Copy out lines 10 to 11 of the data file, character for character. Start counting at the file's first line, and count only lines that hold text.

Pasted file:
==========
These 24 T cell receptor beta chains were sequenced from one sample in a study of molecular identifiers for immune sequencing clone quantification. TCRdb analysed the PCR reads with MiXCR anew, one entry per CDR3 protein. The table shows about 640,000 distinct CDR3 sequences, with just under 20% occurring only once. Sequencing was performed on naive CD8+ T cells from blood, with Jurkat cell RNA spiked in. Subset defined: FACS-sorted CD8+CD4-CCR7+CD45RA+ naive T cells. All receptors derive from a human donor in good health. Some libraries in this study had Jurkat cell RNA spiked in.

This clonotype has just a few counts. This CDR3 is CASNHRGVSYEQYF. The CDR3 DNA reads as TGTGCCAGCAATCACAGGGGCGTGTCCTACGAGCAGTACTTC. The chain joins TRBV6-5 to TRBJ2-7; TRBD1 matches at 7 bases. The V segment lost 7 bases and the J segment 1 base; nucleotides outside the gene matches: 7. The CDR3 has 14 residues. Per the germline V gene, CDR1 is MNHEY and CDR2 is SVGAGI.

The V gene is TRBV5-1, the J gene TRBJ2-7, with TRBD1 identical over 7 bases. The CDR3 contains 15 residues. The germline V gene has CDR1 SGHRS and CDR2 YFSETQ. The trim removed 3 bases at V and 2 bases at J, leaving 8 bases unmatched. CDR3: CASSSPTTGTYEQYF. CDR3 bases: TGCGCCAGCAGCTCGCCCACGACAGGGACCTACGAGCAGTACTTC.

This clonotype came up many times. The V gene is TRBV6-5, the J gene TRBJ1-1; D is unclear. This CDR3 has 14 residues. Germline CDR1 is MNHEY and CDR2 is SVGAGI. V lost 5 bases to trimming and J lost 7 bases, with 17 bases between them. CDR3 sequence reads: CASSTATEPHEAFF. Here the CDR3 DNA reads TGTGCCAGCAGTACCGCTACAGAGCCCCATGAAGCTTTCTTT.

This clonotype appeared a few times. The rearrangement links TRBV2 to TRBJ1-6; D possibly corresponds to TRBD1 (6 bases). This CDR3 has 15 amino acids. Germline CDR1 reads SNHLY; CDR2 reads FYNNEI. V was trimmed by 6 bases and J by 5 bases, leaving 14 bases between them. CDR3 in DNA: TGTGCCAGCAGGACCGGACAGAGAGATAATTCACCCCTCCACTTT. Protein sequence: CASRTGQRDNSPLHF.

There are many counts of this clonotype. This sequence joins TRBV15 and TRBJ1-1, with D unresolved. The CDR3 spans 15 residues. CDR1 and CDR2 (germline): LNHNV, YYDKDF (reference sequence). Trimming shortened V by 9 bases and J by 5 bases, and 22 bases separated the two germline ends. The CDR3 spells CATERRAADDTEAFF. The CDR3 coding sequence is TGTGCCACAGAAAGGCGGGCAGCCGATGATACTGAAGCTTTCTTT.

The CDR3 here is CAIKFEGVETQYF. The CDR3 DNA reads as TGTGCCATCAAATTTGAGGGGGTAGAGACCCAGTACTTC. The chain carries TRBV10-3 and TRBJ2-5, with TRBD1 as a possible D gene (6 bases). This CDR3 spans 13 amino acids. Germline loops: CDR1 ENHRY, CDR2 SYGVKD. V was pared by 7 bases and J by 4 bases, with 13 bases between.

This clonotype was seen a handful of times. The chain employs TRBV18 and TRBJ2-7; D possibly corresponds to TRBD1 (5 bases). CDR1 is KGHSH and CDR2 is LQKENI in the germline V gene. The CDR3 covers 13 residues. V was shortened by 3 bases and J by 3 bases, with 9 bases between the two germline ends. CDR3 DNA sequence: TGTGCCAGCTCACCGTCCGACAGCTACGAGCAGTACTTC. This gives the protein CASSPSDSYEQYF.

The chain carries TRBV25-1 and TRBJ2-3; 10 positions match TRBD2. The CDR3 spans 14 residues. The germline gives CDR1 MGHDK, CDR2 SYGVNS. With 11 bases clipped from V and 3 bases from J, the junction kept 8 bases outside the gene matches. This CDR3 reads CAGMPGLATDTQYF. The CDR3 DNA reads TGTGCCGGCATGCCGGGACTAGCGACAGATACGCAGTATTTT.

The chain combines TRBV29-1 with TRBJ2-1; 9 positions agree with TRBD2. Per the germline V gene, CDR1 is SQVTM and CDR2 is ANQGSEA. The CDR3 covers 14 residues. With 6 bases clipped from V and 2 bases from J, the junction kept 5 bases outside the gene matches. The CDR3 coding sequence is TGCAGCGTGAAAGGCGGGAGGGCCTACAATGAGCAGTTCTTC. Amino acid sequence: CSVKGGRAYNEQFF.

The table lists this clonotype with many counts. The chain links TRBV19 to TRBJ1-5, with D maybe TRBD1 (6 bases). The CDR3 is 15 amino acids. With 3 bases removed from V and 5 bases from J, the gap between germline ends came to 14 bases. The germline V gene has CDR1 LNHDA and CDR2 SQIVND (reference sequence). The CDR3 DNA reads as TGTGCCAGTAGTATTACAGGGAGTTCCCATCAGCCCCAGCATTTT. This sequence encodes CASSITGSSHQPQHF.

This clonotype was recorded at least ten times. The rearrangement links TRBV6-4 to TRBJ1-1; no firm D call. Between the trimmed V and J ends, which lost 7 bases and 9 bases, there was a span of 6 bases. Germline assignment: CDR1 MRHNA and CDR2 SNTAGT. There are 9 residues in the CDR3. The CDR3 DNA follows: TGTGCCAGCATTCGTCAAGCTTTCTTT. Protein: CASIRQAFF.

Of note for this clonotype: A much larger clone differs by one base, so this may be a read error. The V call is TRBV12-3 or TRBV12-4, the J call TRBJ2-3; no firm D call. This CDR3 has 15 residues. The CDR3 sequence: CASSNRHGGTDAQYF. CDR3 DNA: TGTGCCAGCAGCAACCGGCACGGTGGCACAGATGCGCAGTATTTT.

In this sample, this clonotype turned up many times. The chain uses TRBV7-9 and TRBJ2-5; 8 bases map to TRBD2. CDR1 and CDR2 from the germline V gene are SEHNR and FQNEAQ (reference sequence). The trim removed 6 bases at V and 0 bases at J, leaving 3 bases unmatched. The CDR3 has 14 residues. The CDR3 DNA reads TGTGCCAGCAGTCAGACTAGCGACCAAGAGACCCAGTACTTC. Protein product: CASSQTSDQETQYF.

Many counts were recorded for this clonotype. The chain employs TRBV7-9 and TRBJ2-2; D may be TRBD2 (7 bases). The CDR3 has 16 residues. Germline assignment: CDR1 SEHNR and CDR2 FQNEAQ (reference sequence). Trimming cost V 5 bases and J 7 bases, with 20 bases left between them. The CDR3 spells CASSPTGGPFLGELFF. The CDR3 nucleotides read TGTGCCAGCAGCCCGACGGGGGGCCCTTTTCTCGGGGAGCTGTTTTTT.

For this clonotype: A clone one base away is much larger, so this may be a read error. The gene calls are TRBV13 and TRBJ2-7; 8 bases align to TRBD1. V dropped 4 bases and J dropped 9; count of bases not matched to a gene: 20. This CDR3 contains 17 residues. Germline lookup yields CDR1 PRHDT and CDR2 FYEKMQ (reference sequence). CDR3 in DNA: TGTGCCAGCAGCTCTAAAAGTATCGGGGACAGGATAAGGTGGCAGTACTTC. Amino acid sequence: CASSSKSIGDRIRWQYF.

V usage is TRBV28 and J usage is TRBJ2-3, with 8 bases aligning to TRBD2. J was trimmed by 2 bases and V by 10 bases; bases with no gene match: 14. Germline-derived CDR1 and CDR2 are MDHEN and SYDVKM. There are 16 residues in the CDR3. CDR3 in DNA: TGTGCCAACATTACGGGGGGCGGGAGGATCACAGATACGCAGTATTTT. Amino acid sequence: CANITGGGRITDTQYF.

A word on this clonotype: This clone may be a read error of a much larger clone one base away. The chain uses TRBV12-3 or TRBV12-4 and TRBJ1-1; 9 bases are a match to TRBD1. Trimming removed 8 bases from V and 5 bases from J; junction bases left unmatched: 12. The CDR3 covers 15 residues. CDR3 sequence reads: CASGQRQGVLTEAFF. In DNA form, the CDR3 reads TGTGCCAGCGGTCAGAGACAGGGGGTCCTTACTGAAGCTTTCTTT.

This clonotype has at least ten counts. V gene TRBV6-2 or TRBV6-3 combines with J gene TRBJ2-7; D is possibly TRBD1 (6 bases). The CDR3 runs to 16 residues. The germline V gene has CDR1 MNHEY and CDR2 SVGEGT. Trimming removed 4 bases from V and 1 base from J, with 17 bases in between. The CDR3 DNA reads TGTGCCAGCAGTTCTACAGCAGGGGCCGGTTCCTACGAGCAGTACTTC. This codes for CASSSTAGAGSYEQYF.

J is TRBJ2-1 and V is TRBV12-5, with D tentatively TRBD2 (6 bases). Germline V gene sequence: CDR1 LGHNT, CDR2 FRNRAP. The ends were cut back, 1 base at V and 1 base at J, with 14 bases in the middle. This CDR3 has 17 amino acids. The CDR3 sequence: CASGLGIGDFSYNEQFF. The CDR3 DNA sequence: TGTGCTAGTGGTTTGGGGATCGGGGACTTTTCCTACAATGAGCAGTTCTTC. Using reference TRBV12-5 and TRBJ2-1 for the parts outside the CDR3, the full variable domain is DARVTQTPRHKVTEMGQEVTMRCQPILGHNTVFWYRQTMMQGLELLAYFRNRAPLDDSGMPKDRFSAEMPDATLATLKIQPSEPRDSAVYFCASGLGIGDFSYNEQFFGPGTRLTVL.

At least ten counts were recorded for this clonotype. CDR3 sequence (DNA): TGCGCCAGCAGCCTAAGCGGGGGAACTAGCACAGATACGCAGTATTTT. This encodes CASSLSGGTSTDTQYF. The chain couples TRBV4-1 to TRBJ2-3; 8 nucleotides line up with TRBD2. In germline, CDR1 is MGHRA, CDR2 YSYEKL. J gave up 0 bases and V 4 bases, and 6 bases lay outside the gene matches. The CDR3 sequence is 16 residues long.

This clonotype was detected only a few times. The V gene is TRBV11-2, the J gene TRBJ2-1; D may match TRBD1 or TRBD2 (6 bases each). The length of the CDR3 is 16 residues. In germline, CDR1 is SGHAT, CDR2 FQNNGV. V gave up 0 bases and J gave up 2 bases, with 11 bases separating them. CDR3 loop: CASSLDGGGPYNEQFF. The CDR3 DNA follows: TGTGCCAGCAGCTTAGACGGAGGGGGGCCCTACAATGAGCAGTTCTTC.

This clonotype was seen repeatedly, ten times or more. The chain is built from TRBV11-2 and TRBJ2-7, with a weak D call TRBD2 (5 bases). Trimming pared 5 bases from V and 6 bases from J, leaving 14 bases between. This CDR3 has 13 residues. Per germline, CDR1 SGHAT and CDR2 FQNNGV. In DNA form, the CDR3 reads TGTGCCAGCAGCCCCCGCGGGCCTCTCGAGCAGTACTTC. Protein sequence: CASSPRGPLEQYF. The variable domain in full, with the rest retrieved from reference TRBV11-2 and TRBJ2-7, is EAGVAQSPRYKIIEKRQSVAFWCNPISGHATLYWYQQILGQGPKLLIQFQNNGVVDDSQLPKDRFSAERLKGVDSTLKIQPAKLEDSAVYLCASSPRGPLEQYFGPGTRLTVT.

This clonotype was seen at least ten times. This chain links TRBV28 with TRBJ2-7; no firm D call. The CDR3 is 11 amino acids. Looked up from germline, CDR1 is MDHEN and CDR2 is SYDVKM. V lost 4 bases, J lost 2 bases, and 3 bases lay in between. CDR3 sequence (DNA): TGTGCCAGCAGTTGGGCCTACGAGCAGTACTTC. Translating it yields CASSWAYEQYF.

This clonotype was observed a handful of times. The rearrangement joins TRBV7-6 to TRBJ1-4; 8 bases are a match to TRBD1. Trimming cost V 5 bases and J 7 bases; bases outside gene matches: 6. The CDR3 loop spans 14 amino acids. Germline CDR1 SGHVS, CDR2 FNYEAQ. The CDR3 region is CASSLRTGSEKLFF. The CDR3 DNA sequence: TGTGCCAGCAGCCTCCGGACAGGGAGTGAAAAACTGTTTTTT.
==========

The chain combines TRBV29-1 with TRBJ2-1; 9 positions agree with TRBD2. Per the germline V gene, CDR1 is SQVTM and CDR2 is ANQGSEA. The CDR3 covers 14 residues. With 6 bases clipped from V and 2 bases from J, the junction kept 5 bases outside the gene matches. The CDR3 coding sequence is TGCAGCGTGAAAGGCGGGAGGGCCTACAATGAGCAGTTCTTC. Amino acid sequence: CSVKGGRAYNEQFF.

The table lists this clonotype with many counts. The chain links TRBV19 to TRBJ1-5, with D maybe TRBD1 (6 bases). The CDR3 is 15 amino acids. With 3 bases removed from V and 5 bases from J, the gap between germline ends came to 14 bases. The germline V gene has CDR1 LNHDA and CDR2 SQIVND (reference sequence). The CDR3 DNA reads as TGTGCCAGTAGTATTACAGGGAGTTCCCATCAGCCCCAGCATTTT. This sequence encodes CASSITGSSHQPQHF.